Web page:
Visitors to what used to be Buy.com will see a few changes on the front page this week -- including a pronunciation guide for its new name.
The site is now branded "Rakuten," after Japan's largest e-commerce firm, a massive online conglomerate that dominates even giants like Amazon at home. Rakuten (the site suggests it is read "rack" - "ah" - "ten") bought Buy.com in 2010 for $250 million as part of a global spending spree, and has been gradually rebuilding it since.
The old Buy.com, which mainly sold directly to customers, has been swallowed whole. It is now one of thousands of stores in a giant online shopping mall, along with those run by firms like Petco and wine.com. The online mall, "Rakuten Shopping," is an attempt to recreate the brand's success in Japan, where it is a household name and about 60% of the population are members.
Rakuten, the characters for which mean "optimism," is converting acquisitions to branded online shopping malls all over the world. It has already rebranded online retailers Ikeda in Brazil and Tradoria in Germany, and sites like Play.com in the U.K. are on the way, as it moves toward its ultimate goal of establishing a global mega-mall. Rakuten already offers cross-border purchases on some products through its "Global Market."
The company feels strongly that this strategy, which focuses on luring retailers and fostering relationships between them and customers, is different from the one taken by the online retailer it is chasing in most markets.
"You can't think about e-commerce without thinking Amazon," said Mark Kirschner, global chief marketing officer. "But Amazon is really focused on a vending-machine shopping experience - you search, you find, you buy, you're done."
In Japan, where Rakuten is omnipresent, its businesses include online travel, auction and e-books, plus a bank and securities firm, as well as a baseball team, the Rakuten Eagles. But at the core is its giant online shopping mall, and the difference between shopping there and on Amazon's Japanese site is immediately clear.
While searches on Amazon lead straight to product listings, from either its own offerings or others that sell products through its site, browsing through Rakuten often takes one to the virtual storefronts of its retailers. The company feels strongly that shoppers want to browse and connect with those they are buying from, even online.
"People love to enjoy the shopping experience, they love to enjoy things," said Kirschner. "We're also trying to add this more emotional, this more human aspect. We make it easier for consumers to know who they're buying from."
This has proven true so far in Japan, where Rakuten also locks in customers with aggressive point rewards and deals that span its various online businesses. Its large number of small virtual shops also means it can offer a vast inventory of specialty items -- Rakuten's Japanese shops offer thousands of styles of traditional kimonos from all over the country, for example, many with phone numbers listed for help with purchases.
"Rakuten's strength is its large number of merchants, so they have products that are hard to find in other places," said Hiroshi Naya, an analyst at Ichiyoshi Research Institute in Tokyo.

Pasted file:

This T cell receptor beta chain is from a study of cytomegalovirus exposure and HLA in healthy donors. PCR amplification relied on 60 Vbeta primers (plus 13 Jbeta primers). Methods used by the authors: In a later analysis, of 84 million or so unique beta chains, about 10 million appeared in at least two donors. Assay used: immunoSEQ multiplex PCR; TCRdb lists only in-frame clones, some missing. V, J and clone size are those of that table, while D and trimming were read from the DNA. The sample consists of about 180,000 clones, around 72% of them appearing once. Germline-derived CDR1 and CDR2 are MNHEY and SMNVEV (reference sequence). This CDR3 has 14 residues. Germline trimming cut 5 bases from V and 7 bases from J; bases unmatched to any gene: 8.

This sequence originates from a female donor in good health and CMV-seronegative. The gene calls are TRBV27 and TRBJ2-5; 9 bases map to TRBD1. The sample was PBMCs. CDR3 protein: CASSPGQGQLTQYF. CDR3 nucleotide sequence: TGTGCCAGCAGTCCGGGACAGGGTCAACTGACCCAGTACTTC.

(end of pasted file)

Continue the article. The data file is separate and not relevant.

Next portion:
Naya says the model should also help it quickly add online inventory in foreign countries as it strikes deals with such retailers. But he warns that Rakuten had very fortunate timing in Japan, where its growth largely coincided with the spread of the Internet to homes.
"Rakuten was one of the first to launch this kind of business in Japan, and it rode the wave of Internet expansion from around 2001," he said.
The company is due to announce its earnings for the fourth quarter of 2012 and full fiscal year on Feb. 14. Through September, it booked AY=29 billion ($310 million) in profit, on revenues of more than $3 billion.
Rakuten has used its strong earnings at home to fund its global shopping spree, which has also included Canadian e-book reader firm Kobo, a major investment in the Pinterest photo-sharing site, and French logistics firm Alpha Direct Service, or ADS. The company hopes to export the technology it acquired from ADS to its other markets, to offer retailers the use of its logistics and help it compete with Amazon's powerful infrastructure.
The firm has shown a willingness to sacrifice profits in the near term to enter new markets and businesses, and make sacrifices like mandatory English even at home, to fuel growth. It is pouring investments into its Kobo e-reader business and its online book catalog in Japan, for instance, as competition ramps up with Amazon, which introduced a Japanese Kindle and e-book store late last year.
"This business will make a large contribution to Rakuten over the mid-term, but it is inevitable that there will be expenses in the near future," Taro Ishihara, an analyst at Daiwa Securities, wrote in a report on the company.
One concern for Rakuten is whether the younger generation of shoppers, who are used to zooming in on results using search engines and pinpoint online shopping, will take to its online mall concept. An online poll of 1,000 Japanese users by mobile portal operator Ceres found that while Rakuten is the most popular shopping site, Amazon is dominant among users under 20.
"I just find Rakuten's site too crowded for my taste," said Keisuke Sorita, a 22-year-old student who often buys CDs and games online. "It's easier for me to search and find what I want on Amazon."